To sum up, for your 50M message, your buffered scenario will temporarily take up 25 + 50 + 50 + e.g. 65 = 190M memory, some of it subject to asynchronous GC, some of it managed by the BufferManager, which - worst case - means it keeps lots of unused arrays in memory that are neither usable in a subsequent request (e.g. too small) nor eligible for GC. Now imagine you have multiple concurrent requests, in that case BufferManager will create separate buffers for all concurrent requests, which will never be cleaned up, unless you manually call BufferManager.Clear(), and I don't know of a way to do that with the buffer managers used by WCF, see also this question: How can I prevent BufferManager / PooledBufferManager in my WCF client app from wasting memory? ]

Update: After migrating to IIS7 Http Compression ( wcf conditional compression) memory consumption, cpu load and startup time dropped (don't have the numbers handy) and then migrating from buffered to streamed TransferMode ( How can I prevent BufferManager / PooledBufferManager in my WCF client app from wasting memory?) memory consumption of my WCF client app has dropped from 630M (peak) / 470M (continuous) to 270M (both peak and continuous)!

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I've had some experience with WCF and streaming.

Basically, if you don't set the TransferMode to streamed, then it'll default to buffered. So if you are sending large pieces of data, it's going to build up the data on your end in memory and then send it once all the data is loaded and ready to be sent. This is why you were getting out of memory errors because the data was very large and more than your machine's memory.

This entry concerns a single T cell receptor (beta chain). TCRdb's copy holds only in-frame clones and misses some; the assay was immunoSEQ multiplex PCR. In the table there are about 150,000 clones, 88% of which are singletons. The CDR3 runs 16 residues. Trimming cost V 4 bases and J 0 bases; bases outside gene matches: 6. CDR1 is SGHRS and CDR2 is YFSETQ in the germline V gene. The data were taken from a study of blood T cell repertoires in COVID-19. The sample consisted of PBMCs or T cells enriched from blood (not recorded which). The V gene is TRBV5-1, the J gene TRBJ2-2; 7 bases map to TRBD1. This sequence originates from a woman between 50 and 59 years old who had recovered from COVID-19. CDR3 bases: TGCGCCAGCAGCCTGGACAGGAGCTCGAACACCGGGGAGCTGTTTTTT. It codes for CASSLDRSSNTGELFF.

Now if you use streamed, then it'll immediately start sending chunks of data to the other endpoint instead of buffering it up, making memory usage very minimal.

But this doesn't mean that the receiver also has to be set up for streaming. They could be setup to buffer and will experience the same problem as the sender did if they do not have sufficient memory for your data.

For the best results, both endpoints should be setup to handle streaming (for large data files).

Typically, for streaming, you use MessageContracts instead of DataContracts because it gives you more control over the SOAP structure.